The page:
Ethics 101: Trolley Car Problem
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Ethics 101: Trolley Car Problem

My unique take on a highly debated moral dilemma.

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Ethics 101: Trolley Car Problem
FrenchAndAmericans

Do you kill five or do you kill one? That’s the question, and a harsh one at that because, in the end, you will still murder someone.

Hypothetical Moral Dilemma: Imagine you were the driver of a trolley car where the breaks stopped working. Ahead you see five workers on the tracks and to the right you see one worker on the tracks. You could continue the trolley straight and kill five workers or you could turn right and only kill one worker. Which is the better choice? Either way, you are still taking someone’s life which means whatever choice you make, it will still be wrong.

Would you be okay killing an innocent worker? Would you be okay deciding one life is worth killing more over another? There are enforceable laws that teach society it is wrong to kill, so much so, that even the death chair – a legal act – is debated. In addition, when the driver is deciding which direction to go and who to kill, no option is better than the other because we are all supposed to be thought of as equal.

The majority in the class said it was better to spare the five lives by turning right and just kill the one worker, however, I completely disagree for three reasons.

First, a life is a life whether it’s five of them or one. Deciding one person’s life is better to kill than five others is an inaccurate statement because that one person’s life is no less than the others.

Secondly, if the reasoning is to kill the one worker in order to spare the five that would mean the one worker is sacrificing himself for the majority. The only flaw is that he is not the one deciding to make that sacrifice, the driver is. It is not fair for the one worker’s life to be taken because he was in the wrong place at the wrong time that appeared to be the right place for the driver to make less of a wrong action.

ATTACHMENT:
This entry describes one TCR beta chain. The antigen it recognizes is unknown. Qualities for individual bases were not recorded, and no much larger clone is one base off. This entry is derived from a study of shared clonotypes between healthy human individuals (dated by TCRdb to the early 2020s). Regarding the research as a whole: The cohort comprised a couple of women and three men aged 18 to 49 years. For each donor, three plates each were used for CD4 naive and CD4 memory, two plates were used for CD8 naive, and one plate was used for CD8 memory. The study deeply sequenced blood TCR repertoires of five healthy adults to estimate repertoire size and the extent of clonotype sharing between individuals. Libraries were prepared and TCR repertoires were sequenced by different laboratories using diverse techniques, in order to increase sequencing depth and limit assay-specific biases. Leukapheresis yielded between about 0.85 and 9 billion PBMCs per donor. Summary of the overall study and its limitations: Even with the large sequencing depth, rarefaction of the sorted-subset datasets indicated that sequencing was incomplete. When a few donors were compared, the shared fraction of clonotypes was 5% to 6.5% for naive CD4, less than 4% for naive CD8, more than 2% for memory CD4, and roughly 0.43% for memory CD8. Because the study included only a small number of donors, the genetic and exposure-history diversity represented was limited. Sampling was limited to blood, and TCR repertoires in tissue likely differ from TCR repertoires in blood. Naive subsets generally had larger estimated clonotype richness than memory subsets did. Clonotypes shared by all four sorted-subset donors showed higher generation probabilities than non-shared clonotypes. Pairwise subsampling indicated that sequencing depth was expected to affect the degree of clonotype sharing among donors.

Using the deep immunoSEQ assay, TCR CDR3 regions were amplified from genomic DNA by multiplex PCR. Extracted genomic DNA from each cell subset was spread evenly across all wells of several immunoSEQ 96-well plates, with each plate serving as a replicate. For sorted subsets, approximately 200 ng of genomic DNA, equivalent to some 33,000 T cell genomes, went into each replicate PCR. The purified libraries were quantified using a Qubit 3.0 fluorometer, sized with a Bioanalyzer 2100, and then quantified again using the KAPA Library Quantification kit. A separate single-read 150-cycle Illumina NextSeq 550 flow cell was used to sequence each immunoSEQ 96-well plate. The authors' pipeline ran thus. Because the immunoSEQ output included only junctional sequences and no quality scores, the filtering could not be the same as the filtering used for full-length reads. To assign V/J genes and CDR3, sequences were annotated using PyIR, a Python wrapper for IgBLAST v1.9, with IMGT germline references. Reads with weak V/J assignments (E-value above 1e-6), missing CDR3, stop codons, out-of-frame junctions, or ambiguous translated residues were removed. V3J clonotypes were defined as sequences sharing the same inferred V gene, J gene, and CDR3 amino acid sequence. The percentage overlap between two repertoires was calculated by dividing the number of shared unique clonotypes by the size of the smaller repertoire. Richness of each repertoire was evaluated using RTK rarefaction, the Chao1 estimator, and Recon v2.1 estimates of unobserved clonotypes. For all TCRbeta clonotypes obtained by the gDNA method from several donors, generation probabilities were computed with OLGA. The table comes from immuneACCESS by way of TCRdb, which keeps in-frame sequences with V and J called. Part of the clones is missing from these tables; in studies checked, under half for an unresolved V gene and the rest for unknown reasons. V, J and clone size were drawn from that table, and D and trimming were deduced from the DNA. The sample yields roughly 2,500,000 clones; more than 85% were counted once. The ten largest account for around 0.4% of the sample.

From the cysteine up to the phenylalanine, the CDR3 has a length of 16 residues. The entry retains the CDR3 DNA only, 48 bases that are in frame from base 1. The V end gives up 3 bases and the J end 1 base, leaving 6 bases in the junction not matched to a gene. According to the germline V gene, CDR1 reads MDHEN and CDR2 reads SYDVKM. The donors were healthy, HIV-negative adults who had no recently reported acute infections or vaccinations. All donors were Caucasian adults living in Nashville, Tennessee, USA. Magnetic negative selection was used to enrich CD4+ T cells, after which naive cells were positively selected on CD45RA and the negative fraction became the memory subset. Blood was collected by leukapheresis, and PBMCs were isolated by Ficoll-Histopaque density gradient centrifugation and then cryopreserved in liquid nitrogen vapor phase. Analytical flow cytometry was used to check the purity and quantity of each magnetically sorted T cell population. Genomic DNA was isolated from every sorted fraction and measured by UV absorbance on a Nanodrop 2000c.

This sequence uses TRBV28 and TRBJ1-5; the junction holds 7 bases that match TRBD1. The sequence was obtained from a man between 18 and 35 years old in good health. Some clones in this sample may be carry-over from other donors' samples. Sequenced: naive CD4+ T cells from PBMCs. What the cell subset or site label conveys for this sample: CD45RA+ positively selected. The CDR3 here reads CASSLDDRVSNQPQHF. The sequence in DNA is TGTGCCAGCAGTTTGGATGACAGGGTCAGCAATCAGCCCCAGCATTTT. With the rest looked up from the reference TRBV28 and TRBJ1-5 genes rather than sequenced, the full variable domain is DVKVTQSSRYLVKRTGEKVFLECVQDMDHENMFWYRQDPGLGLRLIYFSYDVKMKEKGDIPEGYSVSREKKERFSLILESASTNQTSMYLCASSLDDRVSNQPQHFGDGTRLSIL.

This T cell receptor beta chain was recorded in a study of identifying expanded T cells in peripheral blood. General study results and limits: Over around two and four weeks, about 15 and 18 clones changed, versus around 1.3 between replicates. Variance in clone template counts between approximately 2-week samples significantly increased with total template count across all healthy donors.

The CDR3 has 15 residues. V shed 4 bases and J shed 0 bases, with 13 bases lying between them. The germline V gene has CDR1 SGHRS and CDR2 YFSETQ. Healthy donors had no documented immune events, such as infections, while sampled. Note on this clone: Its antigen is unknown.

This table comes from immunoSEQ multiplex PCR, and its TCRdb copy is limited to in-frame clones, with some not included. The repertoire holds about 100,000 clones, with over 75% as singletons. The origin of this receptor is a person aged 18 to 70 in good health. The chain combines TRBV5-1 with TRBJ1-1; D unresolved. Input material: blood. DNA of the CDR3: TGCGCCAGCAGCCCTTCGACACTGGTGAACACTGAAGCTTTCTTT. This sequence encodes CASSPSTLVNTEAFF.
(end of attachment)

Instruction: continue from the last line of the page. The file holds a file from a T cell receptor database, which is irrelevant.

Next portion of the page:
Thirdly, in that scenario of the driver turning the trolley, he would be bringing the one worker into a situation he was never meant to be in. The driver is interfering with what was already going to happen and therefore would intentionally be killing the one worker instead of accidentally crashing into the five.

The high standard of “thou shall not kill” cannot be followed in this specific situation because someone will die, whether it’s the one worker or all five. The objective moral dilemma to kill or not to kill is removed because there is no choice to not kill, which will then produce different responses because there is no right choice.

The trolley scenario is a classic moral dilemma that does not have a definitive right answer. Killing one or killing five, a worker will still die. Relative to our societal and cultural rules, this hypothetical scenario will forever be debated since it has been taught that it is wrong to kill.

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This article has not been reviewed by Odyssey HQ and solely reflects the ideas and opinions of the creator.
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